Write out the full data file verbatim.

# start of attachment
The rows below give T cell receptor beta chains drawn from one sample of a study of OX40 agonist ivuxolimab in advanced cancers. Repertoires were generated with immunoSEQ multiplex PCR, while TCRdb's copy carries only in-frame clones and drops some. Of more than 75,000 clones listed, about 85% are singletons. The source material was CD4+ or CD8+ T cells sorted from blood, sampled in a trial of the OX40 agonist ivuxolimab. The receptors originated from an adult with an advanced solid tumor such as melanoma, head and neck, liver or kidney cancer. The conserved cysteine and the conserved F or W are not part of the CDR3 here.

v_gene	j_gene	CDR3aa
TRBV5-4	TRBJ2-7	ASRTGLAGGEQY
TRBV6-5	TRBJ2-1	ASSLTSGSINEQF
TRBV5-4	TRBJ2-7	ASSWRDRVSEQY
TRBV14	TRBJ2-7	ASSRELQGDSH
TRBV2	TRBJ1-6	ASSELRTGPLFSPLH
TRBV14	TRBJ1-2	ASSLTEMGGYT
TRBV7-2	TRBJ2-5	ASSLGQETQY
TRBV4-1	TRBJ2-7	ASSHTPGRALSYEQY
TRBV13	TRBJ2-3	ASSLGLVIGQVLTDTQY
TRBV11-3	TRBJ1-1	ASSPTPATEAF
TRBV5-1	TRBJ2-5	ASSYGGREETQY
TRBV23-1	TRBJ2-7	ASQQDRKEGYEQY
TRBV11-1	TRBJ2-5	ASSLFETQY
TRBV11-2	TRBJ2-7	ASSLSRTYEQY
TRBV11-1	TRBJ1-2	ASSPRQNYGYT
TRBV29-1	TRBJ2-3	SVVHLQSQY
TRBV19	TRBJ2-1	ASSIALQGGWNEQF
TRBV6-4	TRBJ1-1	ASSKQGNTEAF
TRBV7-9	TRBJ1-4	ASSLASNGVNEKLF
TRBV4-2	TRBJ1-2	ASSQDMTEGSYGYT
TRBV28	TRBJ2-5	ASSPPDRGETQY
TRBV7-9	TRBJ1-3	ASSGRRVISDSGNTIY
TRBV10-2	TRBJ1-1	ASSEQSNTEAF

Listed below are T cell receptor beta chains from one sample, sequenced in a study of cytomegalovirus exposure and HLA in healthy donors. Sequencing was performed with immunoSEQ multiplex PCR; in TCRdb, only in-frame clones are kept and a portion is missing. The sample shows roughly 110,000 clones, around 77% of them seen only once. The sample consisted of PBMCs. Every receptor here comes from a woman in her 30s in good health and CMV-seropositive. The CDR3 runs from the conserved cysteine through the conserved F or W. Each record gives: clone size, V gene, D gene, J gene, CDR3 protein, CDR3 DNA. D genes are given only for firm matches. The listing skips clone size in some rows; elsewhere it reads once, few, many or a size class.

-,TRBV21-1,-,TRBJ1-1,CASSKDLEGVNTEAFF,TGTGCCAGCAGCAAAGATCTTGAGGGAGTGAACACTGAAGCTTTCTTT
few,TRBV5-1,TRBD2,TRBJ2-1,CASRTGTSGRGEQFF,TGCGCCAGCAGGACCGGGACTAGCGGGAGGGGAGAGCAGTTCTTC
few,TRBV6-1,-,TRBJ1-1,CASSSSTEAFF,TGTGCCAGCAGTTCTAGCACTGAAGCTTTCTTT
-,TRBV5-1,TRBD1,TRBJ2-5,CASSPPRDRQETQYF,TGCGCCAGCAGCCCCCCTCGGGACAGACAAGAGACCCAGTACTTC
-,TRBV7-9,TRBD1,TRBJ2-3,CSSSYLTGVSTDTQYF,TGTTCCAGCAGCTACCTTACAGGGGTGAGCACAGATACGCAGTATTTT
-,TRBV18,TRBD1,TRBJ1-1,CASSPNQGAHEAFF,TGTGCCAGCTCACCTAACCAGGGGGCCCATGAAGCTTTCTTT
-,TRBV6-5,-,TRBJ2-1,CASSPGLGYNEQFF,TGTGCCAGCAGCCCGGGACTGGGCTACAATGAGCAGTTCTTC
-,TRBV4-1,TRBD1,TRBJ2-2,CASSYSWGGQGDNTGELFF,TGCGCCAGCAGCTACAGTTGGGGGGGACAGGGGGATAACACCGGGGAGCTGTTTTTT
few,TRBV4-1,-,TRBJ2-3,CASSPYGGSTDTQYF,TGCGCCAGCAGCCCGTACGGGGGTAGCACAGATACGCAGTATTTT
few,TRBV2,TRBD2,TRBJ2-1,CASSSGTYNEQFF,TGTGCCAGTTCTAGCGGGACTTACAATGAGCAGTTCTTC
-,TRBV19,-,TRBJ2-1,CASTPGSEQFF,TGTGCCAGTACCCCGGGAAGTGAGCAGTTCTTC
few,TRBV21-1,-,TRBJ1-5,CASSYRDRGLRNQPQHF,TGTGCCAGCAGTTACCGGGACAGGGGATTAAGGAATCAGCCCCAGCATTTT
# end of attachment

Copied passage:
The rows below give T cell receptor beta chains drawn from one sample of a study of OX40 agonist ivuxolimab in advanced cancers. Repertoires were generated with immunoSEQ multiplex PCR, while TCRdb's copy carries only in-frame clones and drops some. Of more than 75,000 clones listed, about 85% are singletons. The source material was CD4+ or CD8+ T cells sorted from blood, sampled in a trial of the OX40 agonist ivuxolimab. The receptors originated from an adult with an advanced solid tumor such as melanoma, head and neck, liver or kidney cancer. The conserved cysteine and the conserved F or W are not part of the CDR3 here.

v_gene	j_gene	CDR3aa
TRBV5-4	TRBJ2-7	ASRTGLAGGEQY
TRBV6-5	TRBJ2-1	ASSLTSGSINEQF
TRBV5-4	TRBJ2-7	ASSWRDRVSEQY
TRBV14	TRBJ2-7	ASSRELQGDSH
TRBV2	TRBJ1-6	ASSELRTGPLFSPLH
TRBV14	TRBJ1-2	ASSLTEMGGYT
TRBV7-2	TRBJ2-5	ASSLGQETQY
TRBV4-1	TRBJ2-7	ASSHTPGRALSYEQY
TRBV13	TRBJ2-3	ASSLGLVIGQVLTDTQY
TRBV11-3	TRBJ1-1	ASSPTPATEAF
TRBV5-1	TRBJ2-5	ASSYGGREETQY
TRBV23-1	TRBJ2-7	ASQQDRKEGYEQY
TRBV11-1	TRBJ2-5	ASSLFETQY
TRBV11-2	TRBJ2-7	ASSLSRTYEQY
TRBV11-1	TRBJ1-2	ASSPRQNYGYT
TRBV29-1	TRBJ2-3	SVVHLQSQY
TRBV19	TRBJ2-1	ASSIALQGGWNEQF
TRBV6-4	TRBJ1-1	ASSKQGNTEAF
TRBV7-9	TRBJ1-4	ASSLASNGVNEKLF
TRBV4-2	TRBJ1-2	ASSQDMTEGSYGYT
TRBV28	TRBJ2-5	ASSPPDRGETQY
TRBV7-9	TRBJ1-3	ASSGRRVISDSGNTIY
TRBV10-2	TRBJ1-1	ASSEQSNTEAF

Listed below are T cell receptor beta chains from one sample, sequenced in a study of cytomegalovirus exposure and HLA in healthy donors. Sequencing was performed with immunoSEQ multiplex PCR; in TCRdb, only in-frame clones are kept and a portion is missing. The sample shows roughly 110,000 clones, around 77% of them seen only once. The sample consisted of PBMCs. Every receptor here comes from a woman in her 30s in good health and CMV-seropositive. The CDR3 runs from the conserved cysteine through the conserved F or W. Each record gives: clone size, V gene, D gene, J gene, CDR3 protein, CDR3 DNA. D genes are given only for firm matches. The listing skips clone size in some rows; elsewhere it reads once, few, many or a size class.

-,TRBV21-1,-,TRBJ1-1,CASSKDLEGVNTEAFF,TGTGCCAGCAGCAAAGATCTTGAGGGAGTGAACACTGAAGCTTTCTTT
few,TRBV5-1,TRBD2,TRBJ2-1,CASRTGTSGRGEQFF,TGCGCCAGCAGGACCGGGACTAGCGGGAGGGGAGAGCAGTTCTTC
few,TRBV6-1,-,TRBJ1-1,CASSSSTEAFF,TGTGCCAGCAGTTCTAGCACTGAAGCTTTCTTT
-,TRBV5-1,TRBD1,TRBJ2-5,CASSPPRDRQETQYF,TGCGCCAGCAGCCCCCCTCGGGACAGACAAGAGACCCAGTACTTC
-,TRBV7-9,TRBD1,TRBJ2-3,CSSSYLTGVSTDTQYF,TGTTCCAGCAGCTACCTTACAGGGGTGAGCACAGATACGCAGTATTTT
-,TRBV18,TRBD1,TRBJ1-1,CASSPNQGAHEAFF,TGTGCCAGCTCACCTAACCAGGGGGCCCATGAAGCTTTCTTT
-,TRBV6-5,-,TRBJ2-1,CASSPGLGYNEQFF,TGTGCCAGCAGCCCGGGACTGGGCTACAATGAGCAGTTCTTC
-,TRBV4-1,TRBD1,TRBJ2-2,CASSYSWGGQGDNTGELFF,TGCGCCAGCAGCTACAGTTGGGGGGGACAGGGGGATAACACCGGGGAGCTGTTTTTT
few,TRBV4-1,-,TRBJ2-3,CASSPYGGSTDTQYF,TGCGCCAGCAGCCCGTACGGGGGTAGCACAGATACGCAGTATTTT
few,TRBV2,TRBD2,TRBJ2-1,CASSSGTYNEQFF,TGTGCCAGTTCTAGCGGGACTTACAATGAGCAGTTCTTC
-,TRBV19,-,TRBJ2-1,CASTPGSEQFF,TGTGCCAGTACCCCGGGAAGTGAGCAGTTCTTC
few,TRBV21-1,-,TRBJ1-5,CASSYRDRGLRNQPQHF,TGTGCCAGCAGTTACCGGGACAGGGGATTAAGGAATCAGCCCCAGCATTTT